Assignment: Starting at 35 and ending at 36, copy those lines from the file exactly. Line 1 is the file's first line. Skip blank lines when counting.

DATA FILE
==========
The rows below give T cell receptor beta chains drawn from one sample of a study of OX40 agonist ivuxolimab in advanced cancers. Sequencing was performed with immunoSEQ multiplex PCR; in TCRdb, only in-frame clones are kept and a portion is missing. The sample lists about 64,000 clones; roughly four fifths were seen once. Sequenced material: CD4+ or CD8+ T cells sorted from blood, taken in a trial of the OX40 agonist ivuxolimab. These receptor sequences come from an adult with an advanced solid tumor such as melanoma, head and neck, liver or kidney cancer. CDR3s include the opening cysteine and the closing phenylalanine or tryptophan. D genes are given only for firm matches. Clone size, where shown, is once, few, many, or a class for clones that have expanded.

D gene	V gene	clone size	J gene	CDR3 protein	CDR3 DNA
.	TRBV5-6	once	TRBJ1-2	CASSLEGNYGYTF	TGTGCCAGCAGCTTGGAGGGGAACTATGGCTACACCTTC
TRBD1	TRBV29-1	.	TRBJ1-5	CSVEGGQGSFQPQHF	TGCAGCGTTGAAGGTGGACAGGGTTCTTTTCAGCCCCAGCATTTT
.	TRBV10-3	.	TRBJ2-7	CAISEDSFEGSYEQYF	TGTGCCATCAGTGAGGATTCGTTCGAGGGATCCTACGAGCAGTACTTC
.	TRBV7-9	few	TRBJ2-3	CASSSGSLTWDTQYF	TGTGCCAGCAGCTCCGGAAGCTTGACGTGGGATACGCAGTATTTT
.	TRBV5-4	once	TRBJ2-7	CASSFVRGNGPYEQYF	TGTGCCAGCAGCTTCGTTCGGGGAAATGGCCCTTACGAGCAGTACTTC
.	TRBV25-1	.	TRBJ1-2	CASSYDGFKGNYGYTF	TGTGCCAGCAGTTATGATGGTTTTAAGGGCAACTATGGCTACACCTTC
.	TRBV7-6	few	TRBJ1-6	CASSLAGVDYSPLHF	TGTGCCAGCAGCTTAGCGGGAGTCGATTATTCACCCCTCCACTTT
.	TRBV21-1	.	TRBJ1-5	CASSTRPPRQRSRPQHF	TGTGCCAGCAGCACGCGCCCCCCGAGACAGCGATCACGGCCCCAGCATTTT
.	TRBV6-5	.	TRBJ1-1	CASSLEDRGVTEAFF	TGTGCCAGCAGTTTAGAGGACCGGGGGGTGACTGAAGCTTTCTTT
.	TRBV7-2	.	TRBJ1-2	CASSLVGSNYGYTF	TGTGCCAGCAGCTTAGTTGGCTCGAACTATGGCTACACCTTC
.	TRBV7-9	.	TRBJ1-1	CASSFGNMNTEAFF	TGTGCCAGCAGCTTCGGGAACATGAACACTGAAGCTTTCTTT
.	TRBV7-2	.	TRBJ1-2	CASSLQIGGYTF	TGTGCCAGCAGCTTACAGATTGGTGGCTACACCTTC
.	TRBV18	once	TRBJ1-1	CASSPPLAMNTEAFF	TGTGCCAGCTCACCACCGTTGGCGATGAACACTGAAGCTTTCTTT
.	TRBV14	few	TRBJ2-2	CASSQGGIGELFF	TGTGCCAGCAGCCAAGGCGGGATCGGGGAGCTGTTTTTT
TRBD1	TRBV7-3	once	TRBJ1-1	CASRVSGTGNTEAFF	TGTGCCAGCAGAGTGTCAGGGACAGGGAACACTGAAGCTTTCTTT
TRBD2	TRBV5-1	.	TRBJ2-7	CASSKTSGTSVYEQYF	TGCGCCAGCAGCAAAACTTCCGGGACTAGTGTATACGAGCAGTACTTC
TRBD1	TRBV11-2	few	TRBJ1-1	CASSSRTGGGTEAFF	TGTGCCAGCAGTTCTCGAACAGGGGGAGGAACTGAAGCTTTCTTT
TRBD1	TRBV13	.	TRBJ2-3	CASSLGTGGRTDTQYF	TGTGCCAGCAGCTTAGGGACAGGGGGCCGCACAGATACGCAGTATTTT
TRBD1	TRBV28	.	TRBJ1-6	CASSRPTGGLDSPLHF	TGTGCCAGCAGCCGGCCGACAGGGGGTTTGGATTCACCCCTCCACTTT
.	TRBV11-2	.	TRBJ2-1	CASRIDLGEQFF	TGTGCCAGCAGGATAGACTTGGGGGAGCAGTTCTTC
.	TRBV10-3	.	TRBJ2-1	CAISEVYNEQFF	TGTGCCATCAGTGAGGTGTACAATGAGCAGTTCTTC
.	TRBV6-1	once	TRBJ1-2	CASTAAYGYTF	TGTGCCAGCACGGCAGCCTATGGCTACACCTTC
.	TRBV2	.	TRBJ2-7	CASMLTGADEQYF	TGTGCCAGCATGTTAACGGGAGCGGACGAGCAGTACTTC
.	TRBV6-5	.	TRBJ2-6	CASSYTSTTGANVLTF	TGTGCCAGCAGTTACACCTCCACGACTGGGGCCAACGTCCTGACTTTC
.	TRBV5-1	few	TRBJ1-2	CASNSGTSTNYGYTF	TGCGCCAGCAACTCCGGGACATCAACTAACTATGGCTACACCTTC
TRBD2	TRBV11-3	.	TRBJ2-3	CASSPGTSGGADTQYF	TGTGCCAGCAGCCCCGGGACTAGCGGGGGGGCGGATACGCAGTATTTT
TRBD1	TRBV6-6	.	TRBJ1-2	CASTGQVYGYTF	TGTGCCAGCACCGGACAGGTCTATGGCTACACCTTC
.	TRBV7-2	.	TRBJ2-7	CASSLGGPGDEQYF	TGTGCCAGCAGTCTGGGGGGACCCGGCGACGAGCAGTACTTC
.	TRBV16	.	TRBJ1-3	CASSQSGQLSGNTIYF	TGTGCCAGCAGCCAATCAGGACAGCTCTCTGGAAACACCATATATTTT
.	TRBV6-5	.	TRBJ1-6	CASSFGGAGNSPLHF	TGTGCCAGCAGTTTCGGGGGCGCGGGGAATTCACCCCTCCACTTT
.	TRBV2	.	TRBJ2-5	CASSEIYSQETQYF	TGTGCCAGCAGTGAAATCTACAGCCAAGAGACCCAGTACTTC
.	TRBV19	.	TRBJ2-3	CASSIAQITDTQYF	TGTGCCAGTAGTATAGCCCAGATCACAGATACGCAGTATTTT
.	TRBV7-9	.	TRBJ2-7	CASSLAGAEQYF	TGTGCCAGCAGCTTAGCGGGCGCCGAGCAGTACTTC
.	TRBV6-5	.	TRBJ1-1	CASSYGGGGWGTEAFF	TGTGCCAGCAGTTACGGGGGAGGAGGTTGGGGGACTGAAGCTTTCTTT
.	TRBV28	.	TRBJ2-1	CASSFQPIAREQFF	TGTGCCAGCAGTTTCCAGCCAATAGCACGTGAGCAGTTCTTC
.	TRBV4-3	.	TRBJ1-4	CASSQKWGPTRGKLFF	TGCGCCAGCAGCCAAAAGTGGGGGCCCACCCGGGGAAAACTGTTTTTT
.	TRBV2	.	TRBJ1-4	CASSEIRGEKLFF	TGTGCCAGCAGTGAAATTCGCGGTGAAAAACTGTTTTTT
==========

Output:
.	TRBV7-9	.	TRBJ2-7	CASSLAGAEQYF	TGTGCCAGCAGCTTAGCGGGCGCCGAGCAGTACTTC
.	TRBV6-5	.	TRBJ1-1	CASSYGGGGWGTEAFF	TGTGCCAGCAGTTACGGGGGAGGAGGTTGGGGGACTGAAGCTTTCTTT